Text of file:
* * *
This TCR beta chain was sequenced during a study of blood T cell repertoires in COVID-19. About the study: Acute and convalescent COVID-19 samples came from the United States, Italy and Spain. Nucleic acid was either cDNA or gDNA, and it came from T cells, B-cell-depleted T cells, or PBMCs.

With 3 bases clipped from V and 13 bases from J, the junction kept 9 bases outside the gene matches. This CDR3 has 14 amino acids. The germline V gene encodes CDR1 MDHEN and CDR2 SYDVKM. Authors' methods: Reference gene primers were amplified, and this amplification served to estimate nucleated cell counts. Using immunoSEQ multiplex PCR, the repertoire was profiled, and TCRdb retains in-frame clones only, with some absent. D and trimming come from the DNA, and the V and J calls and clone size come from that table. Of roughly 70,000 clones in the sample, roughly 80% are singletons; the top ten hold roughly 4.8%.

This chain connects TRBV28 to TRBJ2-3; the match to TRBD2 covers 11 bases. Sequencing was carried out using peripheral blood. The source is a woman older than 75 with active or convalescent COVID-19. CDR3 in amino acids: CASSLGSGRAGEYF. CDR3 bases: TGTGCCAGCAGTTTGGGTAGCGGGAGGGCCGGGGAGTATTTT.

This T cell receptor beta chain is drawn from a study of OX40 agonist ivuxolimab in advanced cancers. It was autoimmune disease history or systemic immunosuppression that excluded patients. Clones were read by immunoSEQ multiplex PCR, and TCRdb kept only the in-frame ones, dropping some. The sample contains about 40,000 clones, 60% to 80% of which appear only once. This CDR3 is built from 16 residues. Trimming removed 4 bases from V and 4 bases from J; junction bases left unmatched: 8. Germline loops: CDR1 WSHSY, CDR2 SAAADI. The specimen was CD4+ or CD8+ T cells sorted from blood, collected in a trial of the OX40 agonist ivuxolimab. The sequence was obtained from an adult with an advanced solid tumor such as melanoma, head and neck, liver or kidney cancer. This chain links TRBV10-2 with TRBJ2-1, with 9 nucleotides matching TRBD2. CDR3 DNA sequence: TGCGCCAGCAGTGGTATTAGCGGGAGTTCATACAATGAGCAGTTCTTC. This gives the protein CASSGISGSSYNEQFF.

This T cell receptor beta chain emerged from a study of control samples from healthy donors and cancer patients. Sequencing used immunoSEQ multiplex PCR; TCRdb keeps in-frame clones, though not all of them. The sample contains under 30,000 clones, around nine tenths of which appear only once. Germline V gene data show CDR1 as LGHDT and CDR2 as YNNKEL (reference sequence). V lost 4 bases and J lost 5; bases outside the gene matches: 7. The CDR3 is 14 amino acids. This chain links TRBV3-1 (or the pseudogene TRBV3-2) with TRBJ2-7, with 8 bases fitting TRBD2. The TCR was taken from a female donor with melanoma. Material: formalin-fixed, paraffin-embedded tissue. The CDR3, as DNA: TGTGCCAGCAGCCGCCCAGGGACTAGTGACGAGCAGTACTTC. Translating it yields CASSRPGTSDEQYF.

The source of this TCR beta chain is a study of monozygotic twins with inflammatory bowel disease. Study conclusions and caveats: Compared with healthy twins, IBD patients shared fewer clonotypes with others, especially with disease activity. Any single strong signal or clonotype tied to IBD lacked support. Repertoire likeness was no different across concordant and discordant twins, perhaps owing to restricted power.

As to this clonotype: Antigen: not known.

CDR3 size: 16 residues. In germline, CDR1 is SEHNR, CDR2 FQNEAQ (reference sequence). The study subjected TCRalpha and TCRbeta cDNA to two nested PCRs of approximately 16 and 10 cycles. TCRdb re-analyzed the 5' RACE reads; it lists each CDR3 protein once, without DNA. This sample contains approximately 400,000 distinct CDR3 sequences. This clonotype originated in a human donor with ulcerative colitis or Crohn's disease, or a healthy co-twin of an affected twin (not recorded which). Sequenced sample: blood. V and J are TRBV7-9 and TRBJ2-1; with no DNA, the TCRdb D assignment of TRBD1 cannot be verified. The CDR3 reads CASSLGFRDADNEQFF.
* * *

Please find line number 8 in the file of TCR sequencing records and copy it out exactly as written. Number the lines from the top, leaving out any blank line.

CDR3 size: 16 residues. In germline, CDR1 is SEHNR, CDR2 FQNEAQ (reference sequence). The study subjected TCRalpha and TCRbeta cDNA to two nested PCRs of approximately 16 and 10 cycles. TCRdb re-analyzed the 5' RACE reads; it lists each CDR3 protein once, without DNA. This sample contains approximately 400,000 distinct CDR3 sequences. This clonotype originated in a human donor with ulcerative colitis or Crohn's disease, or a healthy co-twin of an affected twin (not recorded which). Sequenced sample: blood. V and J are TRBV7-9 and TRBJ2-1; with no DNA, the TCRdb D assignment of TRBD1 cannot be verified. The CDR3 reads CASSLGFRDADNEQFF.